MEDFORD, Mass. -- The mission was covert -- travel to a newly opened Kohl's store, do a walkthrough and see what there is to buy.<P>The destination was a Kohl's store in the Meadow Glen Mall in Medford, Mass., which opened last April. The store is...

MEDFORD, Mass. — The mission was covert — travel to a newly opened Kohl’s store, do a walkthrough and see what there is to buy.

This story first appeared in the June 18, 2002 issue of WWD.  Subscribe Today.

The destination was a Kohl’s store in the Meadow Glen Mall in Medford, Mass., which opened last April. The store is situated in a modest indoor shopping center, where Kohl’s anchors one end and Marshall’s the other. Stores like Walden Books, Claire’s Accessories and Kay Jewelers fill the spaces between, while the stores closest to the Kohl’s are Old Navy, Pac Sun and a nail shop.

The layout of Kohl’s is straightforward — it spans about around 85,000 square feet and has gray, industrial carpeting, bright fluorescent lights and T-stands packed with low-priced merchandise. Entering from the mall entrance, the junior department is to the left and an extensive women’s department to the right. Shoes, housewares and luggage are toward the back of the store next to the men’s department. Jewelry, accessories and hosiery are in the middle area.

It was 11 a.m., Eighties tunes were playing lightly and the store was virtually empty. In the juniors department there were numerous racks and stacks of trendy, popular denim lines such as Mudd, L.E.I., Paris Blues and Levi’s in a slew of styles and rinses from dark to light to sandblasted. The styles were mostly low-rise, but they had lace-up jeans as well as standard denim and stretch. Denim skirts were in both mini and knee-lengths, either frayed at the hem or sewn and with waistbands or without. Placards on the various T-stands confusingly advertised the discounted prices of each item displayed, but the price tags did not reflect the discount.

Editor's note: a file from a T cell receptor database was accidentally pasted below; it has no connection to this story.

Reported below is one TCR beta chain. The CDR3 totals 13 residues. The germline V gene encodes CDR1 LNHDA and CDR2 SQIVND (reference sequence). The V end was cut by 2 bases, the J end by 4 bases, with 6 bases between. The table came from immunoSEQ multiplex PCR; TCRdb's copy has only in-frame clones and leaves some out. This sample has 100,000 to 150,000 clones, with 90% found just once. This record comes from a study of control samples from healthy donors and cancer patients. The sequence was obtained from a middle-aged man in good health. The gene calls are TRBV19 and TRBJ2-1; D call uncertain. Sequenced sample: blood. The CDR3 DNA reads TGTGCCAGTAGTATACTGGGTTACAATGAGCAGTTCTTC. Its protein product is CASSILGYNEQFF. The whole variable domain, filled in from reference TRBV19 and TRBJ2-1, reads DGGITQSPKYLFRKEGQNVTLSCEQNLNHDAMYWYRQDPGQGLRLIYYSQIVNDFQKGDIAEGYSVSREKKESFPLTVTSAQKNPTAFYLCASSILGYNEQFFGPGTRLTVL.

The tops were mainly novelty T-shirts with the likes of Superman or the Pink Panther on them, while the rest of the shirts ranged from floral or striped tanks, to trendier peasant tops or those with drawstrings on the sides.

After making two rounds through juniors, I gathered two pairs of jeans, a denim skirt and a cream muslin peasant blouse from Younique and headed into the neat, brightly lit dressing rooms devoid of locks.